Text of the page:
In the long term, the Slovak Republic sees membership of the Organization for Economic Cooperation and Development (OECD) and the EU as essential to securing prosperity. The strategy put in place by the government to achieve economic stability is vital to this.

The First of these aims looks as if it will soon be achieved. The OECD recently approved the terms of Slovakia’s accession and has invited the republic to join. The Secretary-General of the OECD, Donald J Johnston, says: “The government of the Slovak Republic has undertaken a bold programme of economic reform ... I am convinced these reforms will result in greater opportunities and prosperity for the Slovak people and their neighbours.”

From the Finance minister’s point of view, membership of the OECD is both a boon and a challenge. She is hopeful that membership will act as a catalyst for the much needed foreign investment that the republic requires if it is to continue to grow. Schmögnerovà says that membership is “a challenge to continue with reform and to work more closely with the OECD.” Negotiations are taking place between the republic and the EU on a variety of chapters and agreements. “We are hoping to close the gap on the front runners for EU membership, such as Poland and the Czech Republic,” she says.

It has not all been plain sailing for Schmögnerovà, however. Hard measures are rarely popular, however much they are needed, and the growth of unemployment throughout 1999 and the failure, so far, of foreign investment to achieve the levels expected by the administration have led to some pressure on her.

Last year there were protests aimed at forcing the government to increase wages, lower taxes and create employment. Jonathan Schiffer, lead analyst for Slovakia at Moody’s Sovereign Risk Unit, says of Schmögnerovà: “She is implementing an austerity programme towards which there is passive hostility in the populace and active hostility among members of her own political party. The party’s standing among the populace has declined sharply as a result of her perseverance with relatively tight Fiscal policy.” A recent survey even suggested that a majority of the population felt they were better off under the communists. Schmögnerovà is phlegmatic. “It’s a problem for Finance ministers that we are never the most popular people,” she says.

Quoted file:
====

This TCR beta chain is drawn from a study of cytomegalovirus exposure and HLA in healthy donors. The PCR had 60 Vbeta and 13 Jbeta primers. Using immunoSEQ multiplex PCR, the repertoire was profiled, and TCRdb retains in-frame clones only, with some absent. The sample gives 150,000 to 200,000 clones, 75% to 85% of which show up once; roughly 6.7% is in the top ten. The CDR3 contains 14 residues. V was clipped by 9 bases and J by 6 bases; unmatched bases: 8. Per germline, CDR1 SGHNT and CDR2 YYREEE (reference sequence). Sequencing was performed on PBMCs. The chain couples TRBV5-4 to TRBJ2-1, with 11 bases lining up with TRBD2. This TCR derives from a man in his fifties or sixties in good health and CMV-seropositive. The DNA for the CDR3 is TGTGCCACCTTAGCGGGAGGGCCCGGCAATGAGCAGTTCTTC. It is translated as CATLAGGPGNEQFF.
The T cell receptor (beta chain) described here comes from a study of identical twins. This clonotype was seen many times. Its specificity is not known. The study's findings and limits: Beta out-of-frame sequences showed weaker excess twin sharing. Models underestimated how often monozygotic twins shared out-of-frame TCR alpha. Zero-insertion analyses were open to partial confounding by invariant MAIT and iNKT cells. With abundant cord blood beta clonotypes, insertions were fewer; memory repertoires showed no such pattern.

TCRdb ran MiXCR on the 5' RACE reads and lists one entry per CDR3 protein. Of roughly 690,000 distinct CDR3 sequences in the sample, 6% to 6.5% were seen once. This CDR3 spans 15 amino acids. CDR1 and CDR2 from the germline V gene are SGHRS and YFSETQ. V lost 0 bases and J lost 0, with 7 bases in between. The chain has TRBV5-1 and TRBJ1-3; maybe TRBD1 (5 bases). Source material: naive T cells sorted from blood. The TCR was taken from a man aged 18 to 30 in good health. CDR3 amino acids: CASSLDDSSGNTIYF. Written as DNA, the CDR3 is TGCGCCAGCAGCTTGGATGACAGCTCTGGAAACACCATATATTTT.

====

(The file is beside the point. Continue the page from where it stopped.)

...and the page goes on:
Only recently, president Rudolf Schuster was presented with a petition demanding that a referendum be held on the subject of an early general election. Schmögnerovà also survived a no-confidence vote in late 1999 and has this year had to endure speculation that she might resign. Such events are, say observers, more examples of the posturing that is often seen in Slovak politics, rather than a true reflection of Schmögnerovà’s performance.

Her removal from office would certainly be damaging to the country’s efforts to attract outside direct and portfolio investment. She played an important role in the recent government sovereign bond issues, her strong personality lending a credibility to the transactions that otherwise have been missing.

Richard Luddington, head of debt capital markets, eastern Europe, at JP Morgan, says she is an excellent spokesperson for her government’s policies. He sees her as a major asset to her country, enforcing those policies effectively and inspiring confidence in potential investors from outside Slovakia.

During the past year, Schmögnerovà has kept a Firm hand on the reform process, “following the path,” as she puts it, to economic prosperity. She is even managing to enjoy the job. “It’s the most exciting job I’ve ever had, though it is a very hard job at the same time” she says.